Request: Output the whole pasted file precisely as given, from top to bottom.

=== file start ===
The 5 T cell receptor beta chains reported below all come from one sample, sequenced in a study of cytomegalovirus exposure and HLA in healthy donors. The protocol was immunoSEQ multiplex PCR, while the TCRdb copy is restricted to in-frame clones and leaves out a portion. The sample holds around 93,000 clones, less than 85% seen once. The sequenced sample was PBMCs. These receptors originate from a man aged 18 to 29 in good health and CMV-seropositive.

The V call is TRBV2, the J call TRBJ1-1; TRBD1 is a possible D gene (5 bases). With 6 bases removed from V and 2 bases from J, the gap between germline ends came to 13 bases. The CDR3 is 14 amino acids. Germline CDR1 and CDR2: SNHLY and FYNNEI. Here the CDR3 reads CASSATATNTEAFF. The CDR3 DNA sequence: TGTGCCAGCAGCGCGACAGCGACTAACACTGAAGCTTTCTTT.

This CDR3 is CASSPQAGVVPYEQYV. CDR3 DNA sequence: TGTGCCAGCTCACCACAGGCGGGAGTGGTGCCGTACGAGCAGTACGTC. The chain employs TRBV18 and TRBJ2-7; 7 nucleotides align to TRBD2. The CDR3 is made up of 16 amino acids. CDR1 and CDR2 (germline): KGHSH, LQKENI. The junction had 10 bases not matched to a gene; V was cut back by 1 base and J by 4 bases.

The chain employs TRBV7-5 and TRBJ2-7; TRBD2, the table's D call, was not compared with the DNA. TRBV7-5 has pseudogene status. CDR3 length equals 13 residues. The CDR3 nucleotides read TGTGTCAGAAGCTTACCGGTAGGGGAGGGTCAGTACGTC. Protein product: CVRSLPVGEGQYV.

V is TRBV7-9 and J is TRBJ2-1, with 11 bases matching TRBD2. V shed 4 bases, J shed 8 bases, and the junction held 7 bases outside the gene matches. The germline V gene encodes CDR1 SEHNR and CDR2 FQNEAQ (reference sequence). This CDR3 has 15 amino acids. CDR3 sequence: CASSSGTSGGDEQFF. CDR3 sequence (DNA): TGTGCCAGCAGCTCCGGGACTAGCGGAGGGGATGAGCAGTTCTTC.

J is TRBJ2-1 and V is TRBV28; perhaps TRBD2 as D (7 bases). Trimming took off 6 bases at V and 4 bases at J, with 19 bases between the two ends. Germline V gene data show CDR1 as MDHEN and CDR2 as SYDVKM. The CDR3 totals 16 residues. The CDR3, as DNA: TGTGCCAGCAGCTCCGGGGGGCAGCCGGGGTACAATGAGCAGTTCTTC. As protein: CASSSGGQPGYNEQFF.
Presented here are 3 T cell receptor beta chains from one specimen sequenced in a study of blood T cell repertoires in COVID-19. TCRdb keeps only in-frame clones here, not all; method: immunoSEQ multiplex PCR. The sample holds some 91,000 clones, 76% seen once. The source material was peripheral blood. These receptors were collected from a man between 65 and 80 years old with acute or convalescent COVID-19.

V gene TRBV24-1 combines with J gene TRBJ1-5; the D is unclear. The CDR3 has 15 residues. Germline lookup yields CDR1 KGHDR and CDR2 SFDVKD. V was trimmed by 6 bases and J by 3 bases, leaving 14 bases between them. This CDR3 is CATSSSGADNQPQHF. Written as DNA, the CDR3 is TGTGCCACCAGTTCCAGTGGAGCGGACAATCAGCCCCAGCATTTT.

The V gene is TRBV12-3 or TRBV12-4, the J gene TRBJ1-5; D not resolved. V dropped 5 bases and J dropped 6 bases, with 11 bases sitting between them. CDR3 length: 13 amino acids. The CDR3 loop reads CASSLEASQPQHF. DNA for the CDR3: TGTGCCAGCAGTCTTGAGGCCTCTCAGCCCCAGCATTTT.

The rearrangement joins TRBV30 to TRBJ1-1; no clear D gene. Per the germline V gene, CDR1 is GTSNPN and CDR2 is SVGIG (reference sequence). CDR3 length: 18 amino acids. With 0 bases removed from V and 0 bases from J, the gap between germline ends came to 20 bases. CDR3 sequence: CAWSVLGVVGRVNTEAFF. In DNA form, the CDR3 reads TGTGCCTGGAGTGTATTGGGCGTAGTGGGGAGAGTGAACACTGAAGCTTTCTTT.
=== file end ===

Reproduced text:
The 5 T cell receptor beta chains reported below all come from one sample, sequenced in a study of cytomegalovirus exposure and HLA in healthy donors. The protocol was immunoSEQ multiplex PCR, while the TCRdb copy is restricted to in-frame clones and leaves out a portion. The sample holds around 93,000 clones, less than 85% seen once. The sequenced sample was PBMCs. These receptors originate from a man aged 18 to 29 in good health and CMV-seropositive.

The V call is TRBV2, the J call TRBJ1-1; TRBD1 is a possible D gene (5 bases). With 6 bases removed from V and 2 bases from J, the gap between germline ends came to 13 bases. The CDR3 is 14 amino acids. Germline CDR1 and CDR2: SNHLY and FYNNEI. Here the CDR3 reads CASSATATNTEAFF. The CDR3 DNA sequence: TGTGCCAGCAGCGCGACAGCGACTAACACTGAAGCTTTCTTT.

This CDR3 is CASSPQAGVVPYEQYV. CDR3 DNA sequence: TGTGCCAGCTCACCACAGGCGGGAGTGGTGCCGTACGAGCAGTACGTC. The chain employs TRBV18 and TRBJ2-7; 7 nucleotides align to TRBD2. The CDR3 is made up of 16 amino acids. CDR1 and CDR2 (germline): KGHSH, LQKENI. The junction had 10 bases not matched to a gene; V was cut back by 1 base and J by 4 bases.

The chain employs TRBV7-5 and TRBJ2-7; TRBD2, the table's D call, was not compared with the DNA. TRBV7-5 has pseudogene status. CDR3 length equals 13 residues. The CDR3 nucleotides read TGTGTCAGAAGCTTACCGGTAGGGGAGGGTCAGTACGTC. Protein product: CVRSLPVGEGQYV.

V is TRBV7-9 and J is TRBJ2-1, with 11 bases matching TRBD2. V shed 4 bases, J shed 8 bases, and the junction held 7 bases outside the gene matches. The germline V gene encodes CDR1 SEHNR and CDR2 FQNEAQ (reference sequence). This CDR3 has 15 amino acids. CDR3 sequence: CASSSGTSGGDEQFF. CDR3 sequence (DNA): TGTGCCAGCAGCTCCGGGACTAGCGGAGGGGATGAGCAGTTCTTC.

J is TRBJ2-1 and V is TRBV28; perhaps TRBD2 as D (7 bases). Trimming took off 6 bases at V and 4 bases at J, with 19 bases between the two ends. Germline V gene data show CDR1 as MDHEN and CDR2 as SYDVKM. The CDR3 totals 16 residues. The CDR3, as DNA: TGTGCCAGCAGCTCCGGGGGGCAGCCGGGGTACAATGAGCAGTTCTTC. As protein: CASSSGGQPGYNEQFF.
Presented here are 3 T cell receptor beta chains from one specimen sequenced in a study of blood T cell repertoires in COVID-19. TCRdb keeps only in-frame clones here, not all; method: immunoSEQ multiplex PCR. The sample holds some 91,000 clones, 76% seen once. The source material was peripheral blood. These receptors were collected from a man between 65 and 80 years old with acute or convalescent COVID-19.

V gene TRBV24-1 combines with J gene TRBJ1-5; the D is unclear. The CDR3 has 15 residues. Germline lookup yields CDR1 KGHDR and CDR2 SFDVKD. V was trimmed by 6 bases and J by 3 bases, leaving 14 bases between them. This CDR3 is CATSSSGADNQPQHF. Written as DNA, the CDR3 is TGTGCCACCAGTTCCAGTGGAGCGGACAATCAGCCCCAGCATTTT.

The V gene is TRBV12-3 or TRBV12-4, the J gene TRBJ1-5; D not resolved. V dropped 5 bases and J dropped 6 bases, with 11 bases sitting between them. CDR3 length: 13 amino acids. The CDR3 loop reads CASSLEASQPQHF. DNA for the CDR3: TGTGCCAGCAGTCTTGAGGCCTCTCAGCCCCAGCATTTT.

The rearrangement joins TRBV30 to TRBJ1-1; no clear D gene. Per the germline V gene, CDR1 is GTSNPN and CDR2 is SVGIG (reference sequence). CDR3 length: 18 amino acids. With 0 bases removed from V and 0 bases from J, the gap between germline ends came to 20 bases. CDR3 sequence: CAWSVLGVVGRVNTEAFF. In DNA form, the CDR3 reads TGTGCCTGGAGTGTATTGGGCGTAGTGGGGAGAGTGAACACTGAAGCTTTCTTT.